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Is it possible that two genes, which come from two different cell cultures and which encodes the same protein, produces different quantity of mRNA? If yes, why?

My question comes from the fact that I am doing statistical analysis of a microarray dataset for the hyperthermophilic archaeon Pyrococcus furiosus exposed to gamma irradiation. Microarray experiments measure relative quantities of mRNA in a cell. My file has values, for each gene of the genome, that are positive or negative since the scientists who performed the experiment made the log10 ratio between the fluorescence intensity of the sample that was irradiated and the reference sample (not irradiated). Indeed, in the microarray experiment we have two channels that typically are one for the "controls" and the other for the cells which are stimulated by an event (in this case the event is gamma irradiation), in order to make a comparison.

In my dataset there are two columns (that are indicated as "reference") that refer to the case in which they should have put the cell cultures not irradiated in both the two channels. I would expect that the values in the file corresponding to these two columns are 0 (since they are the log10 ratio between the intensities of the signals of the genes which encode the same protein and that are in the same conditions). Instead they are different from 0. Therefore I wonder what is the reason for which there is different quantity of mRNA produced from two equal genes?

I made a graph of relative mRNA produced (calculated as I explained before) vs time, in which you can notice that the relative mRNA produced of the reference (I called them as "Ref" on the horizonal axis) is not 0. enter image description here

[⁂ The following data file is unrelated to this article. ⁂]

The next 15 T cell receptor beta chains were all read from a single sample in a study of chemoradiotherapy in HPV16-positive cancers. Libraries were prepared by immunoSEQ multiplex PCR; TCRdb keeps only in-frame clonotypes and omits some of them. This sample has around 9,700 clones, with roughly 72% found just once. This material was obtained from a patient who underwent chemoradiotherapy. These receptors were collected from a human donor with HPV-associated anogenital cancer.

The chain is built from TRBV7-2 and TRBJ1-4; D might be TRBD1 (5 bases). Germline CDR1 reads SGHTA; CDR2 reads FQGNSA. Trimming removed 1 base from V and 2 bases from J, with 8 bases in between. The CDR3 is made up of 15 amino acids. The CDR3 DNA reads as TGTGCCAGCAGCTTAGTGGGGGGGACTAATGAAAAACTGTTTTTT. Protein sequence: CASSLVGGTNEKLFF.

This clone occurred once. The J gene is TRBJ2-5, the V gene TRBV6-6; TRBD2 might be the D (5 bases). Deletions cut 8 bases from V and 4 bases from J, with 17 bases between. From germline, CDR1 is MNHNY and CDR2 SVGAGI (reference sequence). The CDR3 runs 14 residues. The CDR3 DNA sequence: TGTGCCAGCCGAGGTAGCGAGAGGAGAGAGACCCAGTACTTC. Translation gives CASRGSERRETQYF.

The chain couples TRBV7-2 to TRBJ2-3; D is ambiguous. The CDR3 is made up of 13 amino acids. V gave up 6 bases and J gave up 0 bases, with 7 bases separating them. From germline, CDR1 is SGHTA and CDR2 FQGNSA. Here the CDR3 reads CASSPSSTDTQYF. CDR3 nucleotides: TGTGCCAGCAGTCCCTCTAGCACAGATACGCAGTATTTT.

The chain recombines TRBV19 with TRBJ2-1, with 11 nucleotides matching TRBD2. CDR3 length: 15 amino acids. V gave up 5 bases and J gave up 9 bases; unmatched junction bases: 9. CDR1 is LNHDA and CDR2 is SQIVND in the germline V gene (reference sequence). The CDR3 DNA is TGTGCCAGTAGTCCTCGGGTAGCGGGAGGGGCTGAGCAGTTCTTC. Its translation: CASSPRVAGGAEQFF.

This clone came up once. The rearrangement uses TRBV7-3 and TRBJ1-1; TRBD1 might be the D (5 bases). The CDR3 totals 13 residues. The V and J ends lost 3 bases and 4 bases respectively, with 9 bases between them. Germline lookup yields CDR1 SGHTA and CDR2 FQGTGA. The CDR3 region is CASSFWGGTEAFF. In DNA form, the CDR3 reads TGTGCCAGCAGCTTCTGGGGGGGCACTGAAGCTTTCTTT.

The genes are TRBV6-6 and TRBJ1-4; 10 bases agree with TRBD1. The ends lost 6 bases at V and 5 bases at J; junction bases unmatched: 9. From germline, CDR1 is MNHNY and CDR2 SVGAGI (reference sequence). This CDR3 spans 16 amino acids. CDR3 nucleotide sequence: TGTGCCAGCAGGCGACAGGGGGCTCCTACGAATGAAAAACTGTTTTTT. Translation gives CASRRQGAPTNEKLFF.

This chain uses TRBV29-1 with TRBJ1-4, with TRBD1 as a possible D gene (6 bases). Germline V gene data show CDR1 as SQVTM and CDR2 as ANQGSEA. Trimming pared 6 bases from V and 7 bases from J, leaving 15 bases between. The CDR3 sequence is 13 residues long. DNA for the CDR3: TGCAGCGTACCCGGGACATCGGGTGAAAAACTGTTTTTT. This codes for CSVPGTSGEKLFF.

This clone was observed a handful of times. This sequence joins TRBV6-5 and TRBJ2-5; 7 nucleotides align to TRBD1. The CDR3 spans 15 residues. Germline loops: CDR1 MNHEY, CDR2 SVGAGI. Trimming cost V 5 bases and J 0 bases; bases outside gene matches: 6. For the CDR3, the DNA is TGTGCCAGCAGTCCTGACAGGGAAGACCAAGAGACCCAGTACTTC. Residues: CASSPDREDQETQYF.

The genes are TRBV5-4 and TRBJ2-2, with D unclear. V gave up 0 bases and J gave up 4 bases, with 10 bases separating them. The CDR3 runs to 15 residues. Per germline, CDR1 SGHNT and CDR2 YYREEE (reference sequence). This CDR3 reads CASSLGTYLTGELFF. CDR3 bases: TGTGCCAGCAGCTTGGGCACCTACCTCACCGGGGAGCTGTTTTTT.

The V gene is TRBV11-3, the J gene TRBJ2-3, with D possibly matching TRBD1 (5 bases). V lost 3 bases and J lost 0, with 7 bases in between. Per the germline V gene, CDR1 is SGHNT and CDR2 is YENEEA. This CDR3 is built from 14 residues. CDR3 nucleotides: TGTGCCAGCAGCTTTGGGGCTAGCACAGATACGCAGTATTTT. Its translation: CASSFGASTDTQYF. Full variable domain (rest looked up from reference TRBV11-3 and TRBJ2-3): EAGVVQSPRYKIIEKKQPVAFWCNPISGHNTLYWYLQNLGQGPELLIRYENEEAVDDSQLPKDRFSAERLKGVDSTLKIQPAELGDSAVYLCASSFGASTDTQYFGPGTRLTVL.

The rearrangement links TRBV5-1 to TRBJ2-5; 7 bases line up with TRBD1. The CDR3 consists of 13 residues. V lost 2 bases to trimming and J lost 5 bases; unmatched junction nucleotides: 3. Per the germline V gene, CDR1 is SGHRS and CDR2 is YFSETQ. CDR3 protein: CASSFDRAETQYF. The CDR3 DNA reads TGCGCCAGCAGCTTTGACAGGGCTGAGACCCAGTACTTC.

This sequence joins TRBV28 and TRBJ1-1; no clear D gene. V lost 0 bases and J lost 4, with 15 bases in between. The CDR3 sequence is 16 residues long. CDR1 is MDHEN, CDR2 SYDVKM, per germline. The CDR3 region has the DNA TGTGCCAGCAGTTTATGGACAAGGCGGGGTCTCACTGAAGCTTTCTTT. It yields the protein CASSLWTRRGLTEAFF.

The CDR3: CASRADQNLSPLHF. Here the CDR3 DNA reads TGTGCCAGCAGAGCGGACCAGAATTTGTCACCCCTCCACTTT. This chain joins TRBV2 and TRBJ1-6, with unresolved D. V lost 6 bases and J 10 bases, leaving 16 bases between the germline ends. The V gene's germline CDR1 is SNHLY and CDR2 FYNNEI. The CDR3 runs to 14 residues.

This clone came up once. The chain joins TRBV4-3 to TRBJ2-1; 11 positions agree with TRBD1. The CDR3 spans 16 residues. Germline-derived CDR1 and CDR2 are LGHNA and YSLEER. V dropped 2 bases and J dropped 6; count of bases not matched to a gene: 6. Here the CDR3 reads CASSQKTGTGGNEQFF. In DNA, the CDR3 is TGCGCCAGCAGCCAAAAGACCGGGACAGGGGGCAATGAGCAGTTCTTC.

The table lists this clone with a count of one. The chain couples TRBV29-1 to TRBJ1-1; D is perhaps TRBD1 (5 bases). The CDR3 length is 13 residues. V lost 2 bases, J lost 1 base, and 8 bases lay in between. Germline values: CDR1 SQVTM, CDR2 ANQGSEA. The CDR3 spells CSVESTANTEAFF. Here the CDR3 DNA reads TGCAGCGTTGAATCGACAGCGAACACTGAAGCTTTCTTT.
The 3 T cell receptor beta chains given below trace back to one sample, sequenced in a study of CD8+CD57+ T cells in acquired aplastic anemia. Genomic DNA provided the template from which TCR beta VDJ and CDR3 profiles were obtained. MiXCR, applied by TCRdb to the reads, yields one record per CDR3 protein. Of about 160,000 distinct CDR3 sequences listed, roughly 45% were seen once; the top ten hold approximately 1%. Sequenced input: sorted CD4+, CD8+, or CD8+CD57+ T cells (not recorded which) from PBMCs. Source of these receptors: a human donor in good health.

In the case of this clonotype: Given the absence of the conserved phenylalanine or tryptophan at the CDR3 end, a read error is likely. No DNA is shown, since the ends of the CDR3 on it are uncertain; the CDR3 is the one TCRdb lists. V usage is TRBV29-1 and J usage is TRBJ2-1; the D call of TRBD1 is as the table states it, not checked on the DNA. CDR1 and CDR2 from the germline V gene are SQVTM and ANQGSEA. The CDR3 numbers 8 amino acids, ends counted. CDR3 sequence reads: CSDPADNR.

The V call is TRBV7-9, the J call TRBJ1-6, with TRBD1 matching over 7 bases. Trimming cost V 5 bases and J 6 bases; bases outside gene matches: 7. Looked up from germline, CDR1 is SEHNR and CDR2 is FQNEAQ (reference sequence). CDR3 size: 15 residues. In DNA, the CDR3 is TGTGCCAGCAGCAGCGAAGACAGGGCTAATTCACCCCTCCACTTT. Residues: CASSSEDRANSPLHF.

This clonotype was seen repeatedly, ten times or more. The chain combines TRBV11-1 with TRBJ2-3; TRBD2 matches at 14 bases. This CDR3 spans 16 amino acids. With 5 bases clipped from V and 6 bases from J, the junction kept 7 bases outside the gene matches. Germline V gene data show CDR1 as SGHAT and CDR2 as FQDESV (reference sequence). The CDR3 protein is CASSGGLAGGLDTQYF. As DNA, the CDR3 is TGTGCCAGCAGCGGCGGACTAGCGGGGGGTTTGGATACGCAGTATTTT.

Is it only due to some noise or are there biological reasons ? (the picture refers to a gene which encodes Ferritin-like proteins but it is the same story also for other genes).

Even though I think that my interpretation of the data is correct, I tell you that the dataset I am talking about is here, if you want to have a look.

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  • $\begingroup$ Please edit your post to make it clear what you mean by "which are equal". More importantly how are these "equal" genes different — is the mRNA labeled differently? If so, does that give you any clues as to why you might see differences? In addition, I have edited your post to try to make your question clearer — please check to make sure I have not broken anything. Finally, please proofread your future posts and also use a spelling and grammar checker — this should help you improve your writing. Thanks! $\endgroup$ – tyersome Feb 15 at 19:26
  • $\begingroup$ @tyersome the fact is that it is not easy to explain but I will do the best say it better. Thank you anyway. $\endgroup$ – Manuela Feb 15 at 19:39